Senioritis: An insidious germ cloud that roams a myriad of high schools, lurking in the shadows between the cafeteria and the decrepit boiler room…seeking to devour wayward 12th graders! Cuidado! It’s the dilemma that parents and high school seniors face as they navigate through their senior year.
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“Not many teens realize that the minute they set foot into high school, they are sending a message to their teachers and peers…a message that rings loud and clear to others,” says Belinda Soto, a Fairfield County high school English teacher. “I’ve witnessed the demise of an ambitious 12th grader, enthusiastic about the A.P. English class lectures and readings in September. But she made a complete 180-degree turn and by March of the following year, unfortunately, she wasn’t prepared for the A.P. exam in the spring.”
Seniors respond to ‘Senioritis’
“I’m expected to lay-back and relax; it’s my last year. Seniors shouldn’t be piled up with work.” – Jasmin
“I actually got ‘Sophomoritis,’ I can’t afford to get off track. I need to strengthen my GPA this year. I’m hoping to get a 3.1.” – Nate
“I didn’t really get involved with people, but since last year, I’ve gotten closer and since I won’t see them after graduation, I want to have a social life, rather than doing work all of the time,” – Christian
“I think ‘Senioritis’ depends on how well you did during your earlier high school years. If you worked hard as a sophomore or junior than you’re probably going to get it during the 12th grade. And since I’m growing up, I want more freedom and responsibility.” – Andrés
A clinical perspective on ‘Senioritis’
Nicholas Strouse, Director at Westport Family Counseling in Connecticut, says that while it is not an official American Psychiatric Association diagnosis, “Senioritis” is actually a real condition that many high school seniors go through. “They become inattentive, unmotivated, and indifferent about anything that matters to adults,” says Strouse. “However, it is not because they have caught a virus or because they have changed their character. The reality is that 17 and 18 year olds are in one of the most intense parts of a life cycle called, “individuation.” He explains that while individuation starts when we’re kids, “senioritis” is the peak of the transition from childhood to adulthood. “Leaving childhood behind, and taking on the responsibilities of the world is a pretty scary idea, when it first hits high schoolers,” Strouse adds. “Who wouldn’t drag their feet, look down, and avoid anything that could lead to more responsibility (like doing homework and graduating)?”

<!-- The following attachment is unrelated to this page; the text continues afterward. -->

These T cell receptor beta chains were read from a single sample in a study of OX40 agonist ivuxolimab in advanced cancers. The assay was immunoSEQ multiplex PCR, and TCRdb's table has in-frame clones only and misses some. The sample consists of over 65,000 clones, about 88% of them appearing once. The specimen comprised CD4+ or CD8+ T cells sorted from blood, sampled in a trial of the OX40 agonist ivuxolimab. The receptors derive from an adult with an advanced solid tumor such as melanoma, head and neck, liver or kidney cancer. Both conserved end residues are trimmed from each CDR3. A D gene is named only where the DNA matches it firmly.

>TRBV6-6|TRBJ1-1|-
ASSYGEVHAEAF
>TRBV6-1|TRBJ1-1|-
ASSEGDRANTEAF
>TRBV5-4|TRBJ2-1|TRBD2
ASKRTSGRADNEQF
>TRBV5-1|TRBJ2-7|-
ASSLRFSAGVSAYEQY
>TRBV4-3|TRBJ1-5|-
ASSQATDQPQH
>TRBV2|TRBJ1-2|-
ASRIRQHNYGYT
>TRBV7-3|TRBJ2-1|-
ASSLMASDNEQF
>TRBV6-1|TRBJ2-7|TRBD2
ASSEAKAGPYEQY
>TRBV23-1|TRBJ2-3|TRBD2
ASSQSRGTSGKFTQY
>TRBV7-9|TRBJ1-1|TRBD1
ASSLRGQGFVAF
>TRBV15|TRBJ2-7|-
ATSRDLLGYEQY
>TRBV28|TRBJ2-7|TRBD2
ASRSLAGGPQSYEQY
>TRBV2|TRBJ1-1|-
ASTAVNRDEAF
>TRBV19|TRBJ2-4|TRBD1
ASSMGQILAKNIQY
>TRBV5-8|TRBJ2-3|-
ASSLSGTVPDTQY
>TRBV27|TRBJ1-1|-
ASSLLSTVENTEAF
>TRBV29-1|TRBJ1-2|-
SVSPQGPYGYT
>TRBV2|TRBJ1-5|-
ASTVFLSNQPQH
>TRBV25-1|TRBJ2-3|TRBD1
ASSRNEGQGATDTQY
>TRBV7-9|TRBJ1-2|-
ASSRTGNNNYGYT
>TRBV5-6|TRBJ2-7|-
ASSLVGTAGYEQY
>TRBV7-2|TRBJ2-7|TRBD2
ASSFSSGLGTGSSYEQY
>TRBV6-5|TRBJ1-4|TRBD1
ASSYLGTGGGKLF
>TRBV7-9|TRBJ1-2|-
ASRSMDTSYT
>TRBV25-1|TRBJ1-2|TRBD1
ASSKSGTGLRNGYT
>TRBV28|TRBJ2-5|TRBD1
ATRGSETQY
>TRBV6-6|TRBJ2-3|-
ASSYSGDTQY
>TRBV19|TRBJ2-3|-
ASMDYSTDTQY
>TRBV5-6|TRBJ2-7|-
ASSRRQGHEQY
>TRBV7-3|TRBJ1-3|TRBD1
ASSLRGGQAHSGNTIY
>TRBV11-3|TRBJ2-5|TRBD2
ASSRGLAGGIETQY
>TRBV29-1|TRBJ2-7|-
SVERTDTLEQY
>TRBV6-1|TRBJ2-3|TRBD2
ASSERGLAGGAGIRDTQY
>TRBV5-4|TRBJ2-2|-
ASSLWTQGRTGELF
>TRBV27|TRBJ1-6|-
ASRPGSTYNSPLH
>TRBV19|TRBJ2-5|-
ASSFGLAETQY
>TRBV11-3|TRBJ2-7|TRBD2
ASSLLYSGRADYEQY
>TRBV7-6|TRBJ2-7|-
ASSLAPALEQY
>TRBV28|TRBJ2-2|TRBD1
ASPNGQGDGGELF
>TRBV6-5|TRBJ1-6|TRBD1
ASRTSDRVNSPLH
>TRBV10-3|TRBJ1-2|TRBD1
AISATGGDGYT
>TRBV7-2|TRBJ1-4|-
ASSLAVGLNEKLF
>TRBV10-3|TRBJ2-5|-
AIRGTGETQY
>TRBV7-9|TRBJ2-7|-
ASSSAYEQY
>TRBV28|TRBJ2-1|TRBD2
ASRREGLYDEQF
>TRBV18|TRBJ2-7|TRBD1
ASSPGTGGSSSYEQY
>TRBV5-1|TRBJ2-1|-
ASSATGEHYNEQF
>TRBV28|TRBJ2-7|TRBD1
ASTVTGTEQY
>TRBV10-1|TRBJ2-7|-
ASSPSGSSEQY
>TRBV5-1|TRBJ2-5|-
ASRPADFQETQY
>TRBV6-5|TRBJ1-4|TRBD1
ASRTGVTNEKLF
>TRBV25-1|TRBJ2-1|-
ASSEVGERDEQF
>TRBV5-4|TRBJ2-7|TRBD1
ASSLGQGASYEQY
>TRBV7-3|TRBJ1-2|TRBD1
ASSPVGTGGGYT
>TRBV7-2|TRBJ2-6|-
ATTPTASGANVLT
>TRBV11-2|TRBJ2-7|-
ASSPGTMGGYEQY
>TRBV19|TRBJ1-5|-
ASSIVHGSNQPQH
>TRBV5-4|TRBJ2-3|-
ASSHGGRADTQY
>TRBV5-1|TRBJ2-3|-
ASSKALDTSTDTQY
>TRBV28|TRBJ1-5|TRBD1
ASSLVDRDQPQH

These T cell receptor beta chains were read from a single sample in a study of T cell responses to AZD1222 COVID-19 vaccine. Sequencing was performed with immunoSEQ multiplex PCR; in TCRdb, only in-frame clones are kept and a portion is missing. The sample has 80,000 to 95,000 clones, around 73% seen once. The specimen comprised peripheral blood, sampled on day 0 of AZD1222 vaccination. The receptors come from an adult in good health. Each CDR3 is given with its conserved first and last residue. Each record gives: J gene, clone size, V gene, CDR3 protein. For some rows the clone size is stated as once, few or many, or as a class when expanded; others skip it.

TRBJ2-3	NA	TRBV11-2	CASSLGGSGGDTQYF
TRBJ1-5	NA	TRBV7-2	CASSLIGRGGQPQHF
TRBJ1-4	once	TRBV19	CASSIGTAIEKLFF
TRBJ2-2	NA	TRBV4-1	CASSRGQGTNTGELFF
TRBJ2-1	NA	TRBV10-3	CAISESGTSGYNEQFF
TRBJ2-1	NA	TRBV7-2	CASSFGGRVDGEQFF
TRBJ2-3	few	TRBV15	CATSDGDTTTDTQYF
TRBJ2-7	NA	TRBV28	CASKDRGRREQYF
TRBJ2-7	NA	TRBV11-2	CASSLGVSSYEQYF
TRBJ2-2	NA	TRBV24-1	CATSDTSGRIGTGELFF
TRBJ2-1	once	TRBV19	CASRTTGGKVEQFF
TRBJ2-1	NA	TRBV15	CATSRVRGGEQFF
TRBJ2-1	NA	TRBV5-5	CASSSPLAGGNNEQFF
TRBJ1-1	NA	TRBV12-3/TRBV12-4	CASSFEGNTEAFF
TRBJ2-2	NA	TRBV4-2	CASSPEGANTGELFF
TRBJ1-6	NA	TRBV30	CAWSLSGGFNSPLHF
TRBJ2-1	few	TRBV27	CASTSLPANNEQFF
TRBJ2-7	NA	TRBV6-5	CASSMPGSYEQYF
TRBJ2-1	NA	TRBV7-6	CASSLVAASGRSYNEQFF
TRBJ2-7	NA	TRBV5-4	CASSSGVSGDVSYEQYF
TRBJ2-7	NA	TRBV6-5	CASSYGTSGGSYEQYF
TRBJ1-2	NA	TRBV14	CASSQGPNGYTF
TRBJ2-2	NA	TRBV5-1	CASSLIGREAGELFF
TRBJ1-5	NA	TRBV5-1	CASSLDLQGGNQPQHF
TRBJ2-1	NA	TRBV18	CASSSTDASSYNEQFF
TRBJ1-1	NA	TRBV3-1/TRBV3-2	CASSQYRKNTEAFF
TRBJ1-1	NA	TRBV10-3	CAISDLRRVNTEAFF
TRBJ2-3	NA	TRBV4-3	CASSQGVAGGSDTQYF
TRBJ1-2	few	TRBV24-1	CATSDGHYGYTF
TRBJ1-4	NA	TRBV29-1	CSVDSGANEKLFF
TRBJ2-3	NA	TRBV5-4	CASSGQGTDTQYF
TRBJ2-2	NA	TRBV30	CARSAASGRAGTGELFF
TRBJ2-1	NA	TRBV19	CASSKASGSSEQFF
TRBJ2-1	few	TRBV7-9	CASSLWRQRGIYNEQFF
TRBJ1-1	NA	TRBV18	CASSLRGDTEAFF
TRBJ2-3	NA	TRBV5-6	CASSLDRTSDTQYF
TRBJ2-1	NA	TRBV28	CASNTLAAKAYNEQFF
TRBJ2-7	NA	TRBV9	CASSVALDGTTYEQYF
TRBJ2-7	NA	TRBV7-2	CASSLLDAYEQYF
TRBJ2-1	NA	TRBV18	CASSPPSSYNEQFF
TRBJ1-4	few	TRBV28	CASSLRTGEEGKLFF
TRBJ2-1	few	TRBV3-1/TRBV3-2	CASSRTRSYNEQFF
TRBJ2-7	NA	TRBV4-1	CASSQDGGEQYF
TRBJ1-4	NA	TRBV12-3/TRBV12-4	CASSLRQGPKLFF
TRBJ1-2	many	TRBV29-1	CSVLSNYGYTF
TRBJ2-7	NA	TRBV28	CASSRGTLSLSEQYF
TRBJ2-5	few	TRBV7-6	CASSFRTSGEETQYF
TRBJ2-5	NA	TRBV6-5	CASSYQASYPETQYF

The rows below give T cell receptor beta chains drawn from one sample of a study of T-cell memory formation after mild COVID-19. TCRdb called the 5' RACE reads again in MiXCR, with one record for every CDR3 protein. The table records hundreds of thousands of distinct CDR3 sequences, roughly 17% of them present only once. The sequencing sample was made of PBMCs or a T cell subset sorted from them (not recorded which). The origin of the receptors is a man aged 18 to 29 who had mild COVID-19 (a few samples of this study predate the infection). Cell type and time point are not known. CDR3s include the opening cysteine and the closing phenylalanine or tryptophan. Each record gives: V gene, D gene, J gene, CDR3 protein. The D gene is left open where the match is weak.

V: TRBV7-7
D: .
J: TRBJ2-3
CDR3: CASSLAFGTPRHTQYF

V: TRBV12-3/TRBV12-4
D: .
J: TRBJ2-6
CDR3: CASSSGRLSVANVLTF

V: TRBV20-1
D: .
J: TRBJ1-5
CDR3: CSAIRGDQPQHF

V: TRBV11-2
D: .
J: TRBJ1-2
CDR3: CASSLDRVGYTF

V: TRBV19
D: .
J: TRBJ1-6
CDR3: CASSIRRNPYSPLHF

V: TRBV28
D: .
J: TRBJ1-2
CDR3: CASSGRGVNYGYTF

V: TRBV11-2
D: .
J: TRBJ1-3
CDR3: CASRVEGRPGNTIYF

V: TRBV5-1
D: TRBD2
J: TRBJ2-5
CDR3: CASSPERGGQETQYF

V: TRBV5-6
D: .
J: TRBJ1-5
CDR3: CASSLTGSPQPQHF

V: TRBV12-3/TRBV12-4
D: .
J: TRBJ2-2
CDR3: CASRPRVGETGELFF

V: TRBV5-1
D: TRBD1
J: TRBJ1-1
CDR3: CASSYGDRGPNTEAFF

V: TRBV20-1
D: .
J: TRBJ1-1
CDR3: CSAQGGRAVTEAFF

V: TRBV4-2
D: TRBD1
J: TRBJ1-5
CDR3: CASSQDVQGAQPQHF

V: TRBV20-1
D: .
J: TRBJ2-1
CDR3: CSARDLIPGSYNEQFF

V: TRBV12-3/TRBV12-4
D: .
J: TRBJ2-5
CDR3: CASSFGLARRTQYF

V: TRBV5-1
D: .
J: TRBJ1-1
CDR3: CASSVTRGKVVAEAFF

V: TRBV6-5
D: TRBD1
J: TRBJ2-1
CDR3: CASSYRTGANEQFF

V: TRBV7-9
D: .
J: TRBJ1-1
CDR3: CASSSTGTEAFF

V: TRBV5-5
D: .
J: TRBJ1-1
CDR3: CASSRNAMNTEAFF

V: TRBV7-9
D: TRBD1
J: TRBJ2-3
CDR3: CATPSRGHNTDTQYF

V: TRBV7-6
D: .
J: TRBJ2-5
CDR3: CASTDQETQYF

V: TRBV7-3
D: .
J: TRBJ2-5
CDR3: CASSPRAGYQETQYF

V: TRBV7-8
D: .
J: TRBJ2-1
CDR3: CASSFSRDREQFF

Advice from the pros
We spoke to high school teachers and counselors, who offer these reminders and advice to seniors who may succomb to the Senioritis germ:
- Every time you stroll in late to your class, your teacher is marking you tardy! In some area high schools, students who are consistently tardy are apt to lose academic credit. Is it really worth it? Patos al agua! Llevántate temprano!
- For every assignment that’s handed in late, points are taken off. Don’t jeopardize that hard-earned GPA just because you’re feeling uninspired.
- Beware! You don’t want to land in the red in terms of graduation credits. Unexcused absences can make or break your ability to graduate.
- You’ve gotten your college acceptance letter! But keep in mind that most universities require you to maintain good grades and finish well. Some schools even have the financial revoking rights, meaning that a drop in your GPA can cost you thousands in scholarship or grant money.
- You can be kept from getting college credit for AP courses if you’re not prepared for the AP exams.
- Beware of a boyfriend or girlfriend who might persuade you to cut class and hang out. Don’t sacrifice your future!
- Don’t be afraid to confront a fanatical coach! It’s important to be well-rounded. But if long hours on the soccer field are taking first place and homework or projects are on the back-burner, it may be time to schedule a meeting or phone call with Coach Fulano de Tal!
To rid yourselves of “Senioritis,” set academic, personal, and career goals. Reflect on the following: Did I do a good job on my assignment? Am I managing my behavior and responsibilities well? Have I found out about a career that interests me? Is it time for me to reconsider my current peer group? The high school experience will come and go quickly. It offers some of the most rewarding times and heartfelt memories of your life. But remember to keep “Senioritis” at bay. It’s not the time to slack off; success in your senior year is crucial to the shaping of your future!
Editor’s Note: The following article is one in a series presented in honor of Hispanic Heritage Month and designed to help parents prepare to send their kids off to college, brought to you by www.colgate.com/hazlau.